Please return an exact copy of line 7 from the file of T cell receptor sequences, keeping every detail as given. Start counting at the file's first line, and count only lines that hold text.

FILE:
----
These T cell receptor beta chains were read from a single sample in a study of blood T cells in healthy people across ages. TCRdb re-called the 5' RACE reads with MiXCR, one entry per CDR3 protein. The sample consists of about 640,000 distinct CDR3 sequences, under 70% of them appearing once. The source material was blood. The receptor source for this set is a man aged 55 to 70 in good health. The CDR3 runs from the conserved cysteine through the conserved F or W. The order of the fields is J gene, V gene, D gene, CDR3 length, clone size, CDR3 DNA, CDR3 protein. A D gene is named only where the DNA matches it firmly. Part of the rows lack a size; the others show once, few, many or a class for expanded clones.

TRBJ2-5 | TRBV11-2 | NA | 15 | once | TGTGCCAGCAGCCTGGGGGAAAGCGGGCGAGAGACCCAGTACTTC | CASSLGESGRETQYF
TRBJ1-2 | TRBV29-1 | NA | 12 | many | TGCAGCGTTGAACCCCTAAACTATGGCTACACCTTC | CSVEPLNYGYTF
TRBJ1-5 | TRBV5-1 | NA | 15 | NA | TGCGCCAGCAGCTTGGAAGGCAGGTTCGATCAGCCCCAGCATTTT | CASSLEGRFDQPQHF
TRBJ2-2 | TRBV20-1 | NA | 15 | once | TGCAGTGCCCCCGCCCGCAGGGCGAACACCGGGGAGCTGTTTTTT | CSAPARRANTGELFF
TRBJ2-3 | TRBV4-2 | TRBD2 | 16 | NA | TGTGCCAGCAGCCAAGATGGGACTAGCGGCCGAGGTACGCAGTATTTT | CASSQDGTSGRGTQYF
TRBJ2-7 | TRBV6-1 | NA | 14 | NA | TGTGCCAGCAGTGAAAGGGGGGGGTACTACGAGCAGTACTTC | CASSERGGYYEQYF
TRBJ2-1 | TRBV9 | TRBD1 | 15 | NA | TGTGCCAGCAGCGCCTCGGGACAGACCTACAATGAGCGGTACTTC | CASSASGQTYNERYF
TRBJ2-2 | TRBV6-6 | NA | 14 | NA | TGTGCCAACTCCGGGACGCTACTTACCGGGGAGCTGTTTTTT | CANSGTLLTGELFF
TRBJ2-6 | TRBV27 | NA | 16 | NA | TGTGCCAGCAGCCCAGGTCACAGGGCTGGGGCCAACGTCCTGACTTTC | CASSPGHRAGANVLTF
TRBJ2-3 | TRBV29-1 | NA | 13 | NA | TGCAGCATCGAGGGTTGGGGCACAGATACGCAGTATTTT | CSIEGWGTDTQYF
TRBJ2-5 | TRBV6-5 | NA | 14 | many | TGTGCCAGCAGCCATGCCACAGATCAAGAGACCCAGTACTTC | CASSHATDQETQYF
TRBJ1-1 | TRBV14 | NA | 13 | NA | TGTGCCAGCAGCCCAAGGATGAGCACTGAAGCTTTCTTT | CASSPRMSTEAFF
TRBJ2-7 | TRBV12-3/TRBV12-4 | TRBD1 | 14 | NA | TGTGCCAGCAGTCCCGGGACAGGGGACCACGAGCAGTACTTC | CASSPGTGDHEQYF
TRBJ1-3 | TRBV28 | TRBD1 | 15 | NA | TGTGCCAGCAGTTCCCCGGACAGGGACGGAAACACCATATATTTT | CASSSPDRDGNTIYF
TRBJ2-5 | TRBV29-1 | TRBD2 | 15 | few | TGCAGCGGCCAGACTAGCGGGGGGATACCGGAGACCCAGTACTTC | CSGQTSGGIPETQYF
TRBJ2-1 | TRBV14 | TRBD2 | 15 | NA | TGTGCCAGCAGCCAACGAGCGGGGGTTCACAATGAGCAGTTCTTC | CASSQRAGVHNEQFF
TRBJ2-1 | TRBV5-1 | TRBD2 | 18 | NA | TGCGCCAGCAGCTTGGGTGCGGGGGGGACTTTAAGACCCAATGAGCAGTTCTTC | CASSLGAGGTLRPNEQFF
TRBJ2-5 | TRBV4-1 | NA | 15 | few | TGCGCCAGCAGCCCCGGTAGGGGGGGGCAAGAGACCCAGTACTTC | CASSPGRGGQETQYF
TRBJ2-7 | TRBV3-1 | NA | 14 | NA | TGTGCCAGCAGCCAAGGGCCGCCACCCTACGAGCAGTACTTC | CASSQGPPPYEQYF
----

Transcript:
TRBJ2-7 | TRBV6-1 | NA | 14 | NA | TGTGCCAGCAGTGAAAGGGGGGGGTACTACGAGCAGTACTTC | CASSERGGYYEQYF